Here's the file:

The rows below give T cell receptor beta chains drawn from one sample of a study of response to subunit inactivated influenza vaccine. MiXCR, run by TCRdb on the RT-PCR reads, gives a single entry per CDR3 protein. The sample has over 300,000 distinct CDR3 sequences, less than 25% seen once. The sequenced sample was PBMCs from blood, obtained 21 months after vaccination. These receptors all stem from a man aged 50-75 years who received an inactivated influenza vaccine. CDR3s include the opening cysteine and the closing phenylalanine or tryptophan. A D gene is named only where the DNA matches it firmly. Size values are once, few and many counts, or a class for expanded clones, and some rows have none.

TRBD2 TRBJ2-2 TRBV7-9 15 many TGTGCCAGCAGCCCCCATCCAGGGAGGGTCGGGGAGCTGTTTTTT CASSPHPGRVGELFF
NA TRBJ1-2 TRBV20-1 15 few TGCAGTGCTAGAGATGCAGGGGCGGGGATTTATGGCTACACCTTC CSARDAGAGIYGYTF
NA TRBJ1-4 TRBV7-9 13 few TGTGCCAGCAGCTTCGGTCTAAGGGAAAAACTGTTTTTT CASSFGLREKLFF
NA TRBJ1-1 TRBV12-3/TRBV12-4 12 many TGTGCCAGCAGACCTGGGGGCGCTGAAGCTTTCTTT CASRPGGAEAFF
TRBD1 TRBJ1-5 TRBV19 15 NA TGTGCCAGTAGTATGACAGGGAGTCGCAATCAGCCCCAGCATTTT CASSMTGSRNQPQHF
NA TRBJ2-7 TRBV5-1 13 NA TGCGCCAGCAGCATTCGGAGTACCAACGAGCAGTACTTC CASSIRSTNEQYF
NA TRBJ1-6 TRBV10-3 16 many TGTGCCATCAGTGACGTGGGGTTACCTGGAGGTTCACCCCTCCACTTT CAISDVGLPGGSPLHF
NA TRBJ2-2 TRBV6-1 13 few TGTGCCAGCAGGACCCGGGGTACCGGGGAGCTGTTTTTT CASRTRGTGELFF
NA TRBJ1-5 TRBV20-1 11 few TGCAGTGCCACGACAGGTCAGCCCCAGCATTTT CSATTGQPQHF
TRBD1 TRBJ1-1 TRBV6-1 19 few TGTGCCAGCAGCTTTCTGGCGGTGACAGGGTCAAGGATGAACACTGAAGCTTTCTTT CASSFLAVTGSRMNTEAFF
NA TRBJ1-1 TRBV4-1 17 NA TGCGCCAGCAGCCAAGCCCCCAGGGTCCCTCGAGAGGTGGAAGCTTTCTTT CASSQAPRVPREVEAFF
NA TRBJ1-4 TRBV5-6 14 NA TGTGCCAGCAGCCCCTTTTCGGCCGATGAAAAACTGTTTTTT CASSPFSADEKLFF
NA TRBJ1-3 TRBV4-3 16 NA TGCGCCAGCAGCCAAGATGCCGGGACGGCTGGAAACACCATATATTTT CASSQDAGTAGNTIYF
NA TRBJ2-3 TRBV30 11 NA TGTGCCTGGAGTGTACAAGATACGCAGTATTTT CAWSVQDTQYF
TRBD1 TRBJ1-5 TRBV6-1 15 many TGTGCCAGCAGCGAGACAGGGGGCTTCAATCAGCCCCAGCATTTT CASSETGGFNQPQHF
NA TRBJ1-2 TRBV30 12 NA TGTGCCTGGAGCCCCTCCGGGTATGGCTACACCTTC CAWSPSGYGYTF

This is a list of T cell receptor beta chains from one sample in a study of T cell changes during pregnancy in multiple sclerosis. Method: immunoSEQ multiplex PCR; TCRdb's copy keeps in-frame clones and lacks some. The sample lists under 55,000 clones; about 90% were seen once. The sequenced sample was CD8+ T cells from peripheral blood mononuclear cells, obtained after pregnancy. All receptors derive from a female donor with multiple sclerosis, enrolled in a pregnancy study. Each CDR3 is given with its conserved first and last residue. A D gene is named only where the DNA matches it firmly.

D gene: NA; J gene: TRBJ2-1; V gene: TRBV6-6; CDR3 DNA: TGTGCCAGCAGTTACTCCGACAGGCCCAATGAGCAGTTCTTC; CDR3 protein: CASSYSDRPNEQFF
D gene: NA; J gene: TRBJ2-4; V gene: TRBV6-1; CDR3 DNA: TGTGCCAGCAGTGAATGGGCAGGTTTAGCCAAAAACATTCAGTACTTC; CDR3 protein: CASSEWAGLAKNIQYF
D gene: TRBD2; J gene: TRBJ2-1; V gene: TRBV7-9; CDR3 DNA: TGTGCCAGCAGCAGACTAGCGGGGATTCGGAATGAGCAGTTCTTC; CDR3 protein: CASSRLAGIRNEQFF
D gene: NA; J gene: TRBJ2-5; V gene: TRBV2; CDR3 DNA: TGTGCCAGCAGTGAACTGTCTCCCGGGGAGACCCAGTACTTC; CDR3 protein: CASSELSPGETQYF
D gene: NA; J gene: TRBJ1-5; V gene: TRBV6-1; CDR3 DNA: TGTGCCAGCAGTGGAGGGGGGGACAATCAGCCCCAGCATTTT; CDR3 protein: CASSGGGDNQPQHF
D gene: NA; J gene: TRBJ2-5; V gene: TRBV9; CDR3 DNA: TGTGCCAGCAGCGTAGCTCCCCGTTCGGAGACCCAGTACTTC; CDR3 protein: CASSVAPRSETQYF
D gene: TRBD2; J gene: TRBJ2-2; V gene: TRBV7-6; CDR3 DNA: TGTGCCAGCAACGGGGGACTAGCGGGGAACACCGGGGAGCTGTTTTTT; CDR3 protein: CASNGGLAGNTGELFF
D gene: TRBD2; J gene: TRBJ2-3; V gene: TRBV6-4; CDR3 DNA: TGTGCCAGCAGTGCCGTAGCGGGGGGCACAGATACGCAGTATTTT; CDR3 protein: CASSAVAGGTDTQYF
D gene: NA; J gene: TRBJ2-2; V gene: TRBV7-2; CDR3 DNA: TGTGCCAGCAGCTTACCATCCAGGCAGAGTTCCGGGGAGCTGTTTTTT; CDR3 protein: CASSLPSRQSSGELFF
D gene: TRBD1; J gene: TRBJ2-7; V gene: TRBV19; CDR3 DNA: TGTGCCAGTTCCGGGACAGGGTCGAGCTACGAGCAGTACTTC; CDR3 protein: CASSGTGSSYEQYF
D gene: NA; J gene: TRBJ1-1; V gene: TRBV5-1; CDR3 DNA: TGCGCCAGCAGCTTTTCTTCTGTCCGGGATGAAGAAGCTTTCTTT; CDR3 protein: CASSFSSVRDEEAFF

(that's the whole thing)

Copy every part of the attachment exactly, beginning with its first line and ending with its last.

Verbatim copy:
The rows below give T cell receptor beta chains drawn from one sample of a study of response to subunit inactivated influenza vaccine. MiXCR, run by TCRdb on the RT-PCR reads, gives a single entry per CDR3 protein. The sample has over 300,000 distinct CDR3 sequences, less than 25% seen once. The sequenced sample was PBMCs from blood, obtained 21 months after vaccination. These receptors all stem from a man aged 50-75 years who received an inactivated influenza vaccine. CDR3s include the opening cysteine and the closing phenylalanine or tryptophan. A D gene is named only where the DNA matches it firmly. Size values are once, few and many counts, or a class for expanded clones, and some rows have none.

TRBD2 TRBJ2-2 TRBV7-9 15 many TGTGCCAGCAGCCCCCATCCAGGGAGGGTCGGGGAGCTGTTTTTT CASSPHPGRVGELFF
NA TRBJ1-2 TRBV20-1 15 few TGCAGTGCTAGAGATGCAGGGGCGGGGATTTATGGCTACACCTTC CSARDAGAGIYGYTF
NA TRBJ1-4 TRBV7-9 13 few TGTGCCAGCAGCTTCGGTCTAAGGGAAAAACTGTTTTTT CASSFGLREKLFF
NA TRBJ1-1 TRBV12-3/TRBV12-4 12 many TGTGCCAGCAGACCTGGGGGCGCTGAAGCTTTCTTT CASRPGGAEAFF
TRBD1 TRBJ1-5 TRBV19 15 NA TGTGCCAGTAGTATGACAGGGAGTCGCAATCAGCCCCAGCATTTT CASSMTGSRNQPQHF
NA TRBJ2-7 TRBV5-1 13 NA TGCGCCAGCAGCATTCGGAGTACCAACGAGCAGTACTTC CASSIRSTNEQYF
NA TRBJ1-6 TRBV10-3 16 many TGTGCCATCAGTGACGTGGGGTTACCTGGAGGTTCACCCCTCCACTTT CAISDVGLPGGSPLHF
NA TRBJ2-2 TRBV6-1 13 few TGTGCCAGCAGGACCCGGGGTACCGGGGAGCTGTTTTTT CASRTRGTGELFF
NA TRBJ1-5 TRBV20-1 11 few TGCAGTGCCACGACAGGTCAGCCCCAGCATTTT CSATTGQPQHF
TRBD1 TRBJ1-1 TRBV6-1 19 few TGTGCCAGCAGCTTTCTGGCGGTGACAGGGTCAAGGATGAACACTGAAGCTTTCTTT CASSFLAVTGSRMNTEAFF
NA TRBJ1-1 TRBV4-1 17 NA TGCGCCAGCAGCCAAGCCCCCAGGGTCCCTCGAGAGGTGGAAGCTTTCTTT CASSQAPRVPREVEAFF
NA TRBJ1-4 TRBV5-6 14 NA TGTGCCAGCAGCCCCTTTTCGGCCGATGAAAAACTGTTTTTT CASSPFSADEKLFF
NA TRBJ1-3 TRBV4-3 16 NA TGCGCCAGCAGCCAAGATGCCGGGACGGCTGGAAACACCATATATTTT CASSQDAGTAGNTIYF
NA TRBJ2-3 TRBV30 11 NA TGTGCCTGGAGTGTACAAGATACGCAGTATTTT CAWSVQDTQYF
TRBD1 TRBJ1-5 TRBV6-1 15 many TGTGCCAGCAGCGAGACAGGGGGCTTCAATCAGCCCCAGCATTTT CASSETGGFNQPQHF
NA TRBJ1-2 TRBV30 12 NA TGTGCCTGGAGCCCCTCCGGGTATGGCTACACCTTC CAWSPSGYGYTF

This is a list of T cell receptor beta chains from one sample in a study of T cell changes during pregnancy in multiple sclerosis. Method: immunoSEQ multiplex PCR; TCRdb's copy keeps in-frame clones and lacks some. The sample lists under 55,000 clones; about 90% were seen once. The sequenced sample was CD8+ T cells from peripheral blood mononuclear cells, obtained after pregnancy. All receptors derive from a female donor with multiple sclerosis, enrolled in a pregnancy study. Each CDR3 is given with its conserved first and last residue. A D gene is named only where the DNA matches it firmly.

D gene: NA; J gene: TRBJ2-1; V gene: TRBV6-6; CDR3 DNA: TGTGCCAGCAGTTACTCCGACAGGCCCAATGAGCAGTTCTTC; CDR3 protein: CASSYSDRPNEQFF
D gene: NA; J gene: TRBJ2-4; V gene: TRBV6-1; CDR3 DNA: TGTGCCAGCAGTGAATGGGCAGGTTTAGCCAAAAACATTCAGTACTTC; CDR3 protein: CASSEWAGLAKNIQYF
D gene: TRBD2; J gene: TRBJ2-1; V gene: TRBV7-9; CDR3 DNA: TGTGCCAGCAGCAGACTAGCGGGGATTCGGAATGAGCAGTTCTTC; CDR3 protein: CASSRLAGIRNEQFF
D gene: NA; J gene: TRBJ2-5; V gene: TRBV2; CDR3 DNA: TGTGCCAGCAGTGAACTGTCTCCCGGGGAGACCCAGTACTTC; CDR3 protein: CASSELSPGETQYF
D gene: NA; J gene: TRBJ1-5; V gene: TRBV6-1; CDR3 DNA: TGTGCCAGCAGTGGAGGGGGGGACAATCAGCCCCAGCATTTT; CDR3 protein: CASSGGGDNQPQHF
D gene: NA; J gene: TRBJ2-5; V gene: TRBV9; CDR3 DNA: TGTGCCAGCAGCGTAGCTCCCCGTTCGGAGACCCAGTACTTC; CDR3 protein: CASSVAPRSETQYF
D gene: TRBD2; J gene: TRBJ2-2; V gene: TRBV7-6; CDR3 DNA: TGTGCCAGCAACGGGGGACTAGCGGGGAACACCGGGGAGCTGTTTTTT; CDR3 protein: CASNGGLAGNTGELFF
D gene: TRBD2; J gene: TRBJ2-3; V gene: TRBV6-4; CDR3 DNA: TGTGCCAGCAGTGCCGTAGCGGGGGGCACAGATACGCAGTATTTT; CDR3 protein: CASSAVAGGTDTQYF
D gene: NA; J gene: TRBJ2-2; V gene: TRBV7-2; CDR3 DNA: TGTGCCAGCAGCTTACCATCCAGGCAGAGTTCCGGGGAGCTGTTTTTT; CDR3 protein: CASSLPSRQSSGELFF
D gene: TRBD1; J gene: TRBJ2-7; V gene: TRBV19; CDR3 DNA: TGTGCCAGTTCCGGGACAGGGTCGAGCTACGAGCAGTACTTC; CDR3 protein: CASSGTGSSYEQYF
D gene: NA; J gene: TRBJ1-1; V gene: TRBV5-1; CDR3 DNA: TGCGCCAGCAGCTTTTCTTCTGTCCGGGATGAAGAAGCTTTCTTT; CDR3 protein: CASSFSSVRDEEAFF